or transformation."

Class struggle is elusive in that it must occur with a view to all
spatial scales: with the traditional Marxist internationalist outlook
yet necessarily accounting for the concrete circumstances of local
specificities: fights against local elites, struggle over territory
control, etc. This means that no particular scale of struggle is
precluded from analysis. Arsel and Dasgupta (2015: 661) state
that it is “precisely because the economic outcomes for some of
the most vulnerable sections of society are determined by forces
beyond national boundaries and therefore inherently uncertain,
that nation states continue to have a major role in providing
appropriate social security and facilitating rehabilitation and re-
employment”. What must happen for any radical change to occur,
however, is for class politics to “become the unifying force that
binds together all emancipatory struggles” (Wood, 1986: 199).
Without class struggle, as for example in de-Marxified ‘new social
movements’, capitalism will simply be able to reconsolidate and
incorporate any elements that resist it.

Thus, I take up the challenge that Arsel and Dasgupta (2015) set
for development studies: “to engage continuously with what
development should mean and how it should be attained”, and
refusing to remain “oblivious to the capitalist present” (662). For
development studies to survive in any serious way and make an
impact, it must return from the cul-de-sacs of poststructuralist
and discourse theories to a firm grounding in political economy. I
have used this essay to advance a basic framework of such a
research programme. Development studies must have a global
focus and pay attention to mechanisms operating at a variety of
spatial scales. Given development is politically contested, the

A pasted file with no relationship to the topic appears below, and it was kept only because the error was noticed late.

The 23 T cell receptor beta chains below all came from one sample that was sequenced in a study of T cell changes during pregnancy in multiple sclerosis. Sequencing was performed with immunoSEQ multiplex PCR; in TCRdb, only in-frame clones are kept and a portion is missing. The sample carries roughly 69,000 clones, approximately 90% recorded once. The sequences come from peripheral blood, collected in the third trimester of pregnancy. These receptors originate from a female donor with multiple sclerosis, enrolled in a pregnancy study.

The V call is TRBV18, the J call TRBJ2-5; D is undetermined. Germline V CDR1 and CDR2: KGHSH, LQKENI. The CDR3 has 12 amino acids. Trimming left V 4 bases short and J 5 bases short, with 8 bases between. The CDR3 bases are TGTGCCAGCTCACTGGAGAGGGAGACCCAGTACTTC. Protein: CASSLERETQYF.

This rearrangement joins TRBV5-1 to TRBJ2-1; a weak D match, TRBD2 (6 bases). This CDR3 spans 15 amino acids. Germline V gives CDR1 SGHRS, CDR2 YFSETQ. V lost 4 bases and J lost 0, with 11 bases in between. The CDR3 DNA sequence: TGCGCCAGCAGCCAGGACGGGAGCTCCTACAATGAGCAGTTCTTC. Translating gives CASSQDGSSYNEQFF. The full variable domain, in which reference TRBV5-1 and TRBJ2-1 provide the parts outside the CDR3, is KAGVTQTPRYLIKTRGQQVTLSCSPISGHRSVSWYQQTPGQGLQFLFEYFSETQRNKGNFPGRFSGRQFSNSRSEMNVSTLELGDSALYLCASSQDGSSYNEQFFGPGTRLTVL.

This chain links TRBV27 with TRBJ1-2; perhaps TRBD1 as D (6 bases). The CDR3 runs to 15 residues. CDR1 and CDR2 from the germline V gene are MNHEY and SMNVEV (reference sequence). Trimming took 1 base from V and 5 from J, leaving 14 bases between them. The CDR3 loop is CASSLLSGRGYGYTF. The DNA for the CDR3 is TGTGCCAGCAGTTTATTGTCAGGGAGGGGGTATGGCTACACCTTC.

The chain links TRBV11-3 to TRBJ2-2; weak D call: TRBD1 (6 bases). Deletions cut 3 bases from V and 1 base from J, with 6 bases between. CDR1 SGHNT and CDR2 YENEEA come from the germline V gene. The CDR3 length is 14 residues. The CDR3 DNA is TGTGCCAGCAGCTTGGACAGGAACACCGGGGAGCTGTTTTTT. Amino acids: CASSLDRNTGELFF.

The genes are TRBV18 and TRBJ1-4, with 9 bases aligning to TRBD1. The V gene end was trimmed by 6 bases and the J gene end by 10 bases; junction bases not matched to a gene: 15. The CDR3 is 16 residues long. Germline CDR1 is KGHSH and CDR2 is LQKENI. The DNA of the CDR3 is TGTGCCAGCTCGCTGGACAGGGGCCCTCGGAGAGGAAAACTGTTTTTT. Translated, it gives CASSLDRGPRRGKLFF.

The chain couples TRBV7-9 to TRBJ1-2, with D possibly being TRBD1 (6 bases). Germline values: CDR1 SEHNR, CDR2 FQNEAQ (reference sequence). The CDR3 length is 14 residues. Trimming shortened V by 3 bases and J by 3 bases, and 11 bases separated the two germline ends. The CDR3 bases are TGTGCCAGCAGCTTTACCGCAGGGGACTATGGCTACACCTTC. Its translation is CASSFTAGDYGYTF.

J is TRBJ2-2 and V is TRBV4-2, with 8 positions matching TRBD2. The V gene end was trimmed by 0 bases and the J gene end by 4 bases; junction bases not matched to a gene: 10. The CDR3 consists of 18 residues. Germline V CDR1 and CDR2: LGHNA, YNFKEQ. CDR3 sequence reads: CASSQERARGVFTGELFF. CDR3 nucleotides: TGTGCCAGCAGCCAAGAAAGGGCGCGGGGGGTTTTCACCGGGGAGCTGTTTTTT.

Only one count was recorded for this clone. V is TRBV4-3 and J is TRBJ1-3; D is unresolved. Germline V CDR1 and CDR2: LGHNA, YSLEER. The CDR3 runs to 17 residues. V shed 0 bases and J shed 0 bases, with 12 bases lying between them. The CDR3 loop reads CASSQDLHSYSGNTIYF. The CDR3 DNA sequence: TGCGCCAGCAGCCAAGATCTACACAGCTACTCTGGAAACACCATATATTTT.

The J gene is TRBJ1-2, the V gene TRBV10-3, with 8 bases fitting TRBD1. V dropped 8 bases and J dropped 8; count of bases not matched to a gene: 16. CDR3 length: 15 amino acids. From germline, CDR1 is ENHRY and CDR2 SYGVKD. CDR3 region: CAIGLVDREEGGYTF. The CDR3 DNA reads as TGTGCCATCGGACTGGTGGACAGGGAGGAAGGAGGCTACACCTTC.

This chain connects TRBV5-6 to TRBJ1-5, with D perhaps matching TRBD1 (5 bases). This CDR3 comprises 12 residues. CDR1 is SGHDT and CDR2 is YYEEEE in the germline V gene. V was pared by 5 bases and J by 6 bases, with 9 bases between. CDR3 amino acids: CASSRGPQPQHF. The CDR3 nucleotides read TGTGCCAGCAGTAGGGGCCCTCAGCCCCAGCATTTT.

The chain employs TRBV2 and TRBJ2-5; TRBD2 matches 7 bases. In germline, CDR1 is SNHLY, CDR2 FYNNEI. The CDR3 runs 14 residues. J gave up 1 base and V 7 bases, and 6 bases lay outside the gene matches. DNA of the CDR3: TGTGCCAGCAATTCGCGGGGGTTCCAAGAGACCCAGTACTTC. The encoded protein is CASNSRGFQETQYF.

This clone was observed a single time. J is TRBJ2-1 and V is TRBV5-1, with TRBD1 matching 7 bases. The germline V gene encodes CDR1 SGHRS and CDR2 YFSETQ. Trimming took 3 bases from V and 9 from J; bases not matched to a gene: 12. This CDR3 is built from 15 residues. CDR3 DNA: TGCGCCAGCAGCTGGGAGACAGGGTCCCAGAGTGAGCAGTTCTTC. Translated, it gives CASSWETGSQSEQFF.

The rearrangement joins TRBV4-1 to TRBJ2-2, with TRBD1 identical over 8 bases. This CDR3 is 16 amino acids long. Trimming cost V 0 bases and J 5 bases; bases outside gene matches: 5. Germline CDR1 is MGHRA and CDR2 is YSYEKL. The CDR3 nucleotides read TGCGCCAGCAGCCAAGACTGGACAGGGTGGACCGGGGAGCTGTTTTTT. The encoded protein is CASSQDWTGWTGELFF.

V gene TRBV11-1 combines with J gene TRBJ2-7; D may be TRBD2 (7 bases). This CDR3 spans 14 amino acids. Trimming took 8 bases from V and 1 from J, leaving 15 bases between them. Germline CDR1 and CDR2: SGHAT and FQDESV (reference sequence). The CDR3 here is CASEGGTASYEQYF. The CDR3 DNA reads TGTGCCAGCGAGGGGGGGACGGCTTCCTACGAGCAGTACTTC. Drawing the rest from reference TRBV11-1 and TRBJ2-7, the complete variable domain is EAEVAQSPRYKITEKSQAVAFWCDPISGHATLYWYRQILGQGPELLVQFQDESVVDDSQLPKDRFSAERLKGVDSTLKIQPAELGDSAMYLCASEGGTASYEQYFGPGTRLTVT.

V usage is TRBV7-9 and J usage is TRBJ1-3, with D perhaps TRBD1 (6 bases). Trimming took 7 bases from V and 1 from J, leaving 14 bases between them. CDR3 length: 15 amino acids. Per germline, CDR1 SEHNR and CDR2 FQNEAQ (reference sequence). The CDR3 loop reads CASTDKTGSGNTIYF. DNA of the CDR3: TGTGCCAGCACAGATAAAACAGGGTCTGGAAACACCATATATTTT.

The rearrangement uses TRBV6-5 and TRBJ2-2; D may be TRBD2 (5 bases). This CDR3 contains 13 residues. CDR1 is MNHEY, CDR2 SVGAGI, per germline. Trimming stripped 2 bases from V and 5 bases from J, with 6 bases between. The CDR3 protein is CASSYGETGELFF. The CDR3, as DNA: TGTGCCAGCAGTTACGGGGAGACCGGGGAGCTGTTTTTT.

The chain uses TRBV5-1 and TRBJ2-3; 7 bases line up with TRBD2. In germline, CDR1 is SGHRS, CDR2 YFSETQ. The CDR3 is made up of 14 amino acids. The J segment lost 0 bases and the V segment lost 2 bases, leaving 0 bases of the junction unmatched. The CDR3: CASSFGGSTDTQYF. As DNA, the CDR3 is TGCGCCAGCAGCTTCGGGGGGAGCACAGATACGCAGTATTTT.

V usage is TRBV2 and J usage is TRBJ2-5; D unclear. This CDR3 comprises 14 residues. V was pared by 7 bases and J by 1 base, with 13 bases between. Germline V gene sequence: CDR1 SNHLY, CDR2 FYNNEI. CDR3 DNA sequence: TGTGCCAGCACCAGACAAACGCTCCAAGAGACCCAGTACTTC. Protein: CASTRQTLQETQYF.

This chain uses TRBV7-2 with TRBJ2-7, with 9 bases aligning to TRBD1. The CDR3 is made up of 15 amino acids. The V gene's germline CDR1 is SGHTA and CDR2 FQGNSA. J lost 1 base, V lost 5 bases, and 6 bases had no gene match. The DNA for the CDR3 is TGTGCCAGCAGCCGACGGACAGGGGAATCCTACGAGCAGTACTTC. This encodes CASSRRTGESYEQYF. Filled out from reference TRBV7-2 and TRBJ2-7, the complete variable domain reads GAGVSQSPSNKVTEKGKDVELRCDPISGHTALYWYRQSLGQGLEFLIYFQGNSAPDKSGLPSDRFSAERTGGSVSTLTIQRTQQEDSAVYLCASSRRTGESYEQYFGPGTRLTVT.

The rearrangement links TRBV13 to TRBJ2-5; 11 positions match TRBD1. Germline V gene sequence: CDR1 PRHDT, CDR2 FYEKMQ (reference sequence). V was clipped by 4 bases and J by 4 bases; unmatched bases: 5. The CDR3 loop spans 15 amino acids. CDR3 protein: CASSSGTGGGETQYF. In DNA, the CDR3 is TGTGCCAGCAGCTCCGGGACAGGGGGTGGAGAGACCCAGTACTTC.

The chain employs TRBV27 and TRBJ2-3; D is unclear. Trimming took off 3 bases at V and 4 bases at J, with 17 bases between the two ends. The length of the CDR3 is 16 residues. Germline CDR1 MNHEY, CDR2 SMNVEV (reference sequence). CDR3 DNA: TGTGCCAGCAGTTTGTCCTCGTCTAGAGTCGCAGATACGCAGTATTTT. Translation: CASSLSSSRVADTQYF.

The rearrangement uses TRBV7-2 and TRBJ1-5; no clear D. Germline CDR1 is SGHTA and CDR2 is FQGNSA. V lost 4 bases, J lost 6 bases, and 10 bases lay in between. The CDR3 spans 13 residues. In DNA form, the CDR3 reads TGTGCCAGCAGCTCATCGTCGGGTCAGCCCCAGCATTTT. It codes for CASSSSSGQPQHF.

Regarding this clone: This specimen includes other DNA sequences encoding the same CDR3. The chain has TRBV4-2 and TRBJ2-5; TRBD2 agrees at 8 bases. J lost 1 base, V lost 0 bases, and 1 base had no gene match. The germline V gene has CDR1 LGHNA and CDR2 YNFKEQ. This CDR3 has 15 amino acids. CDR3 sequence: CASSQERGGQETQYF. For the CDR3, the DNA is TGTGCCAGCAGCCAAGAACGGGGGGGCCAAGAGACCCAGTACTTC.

proposed programme has at its centre the Marxist politics of class
struggle. Only through such a project of social transformation
does socialism stand a chance of becoming the enlightened
common-sense of our age.

*I accept the term 'neoliberal' here with qualified hesitancy.

1. This migration of unskilled labour under Fordist regulation to the peripheries occurred
first in peripheral regions of the centre (e.g. certain regional areas of France) before
extending in the 1960s to what Lipietz calls the “immediate ‘outer’ periphery” (mostly
encompassing what Wallerstein calls the ‘semi-periphery): Portugal, Spain, Poland,
Romania, Mexico, and trade-liberalised parts of East Asia (Lipietz, 1987: 71, 206 n. 4.1).

2. Alain Lipietz suggests NICs be listed thus: Portugal, Spain, the former Yugoslav states, South
Korea, Singapore, Taiwan, Hong Kong, Brazil, Mexico, Greece, and several ‘state-capitalist’
countries in the Eastern Bloc. This list may more than anything show the datedness of
some of the time-specific typological work! (see Lipietz, 1987: 74).

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Thursday, 12 October 2017

On the 2017 New Zealand Election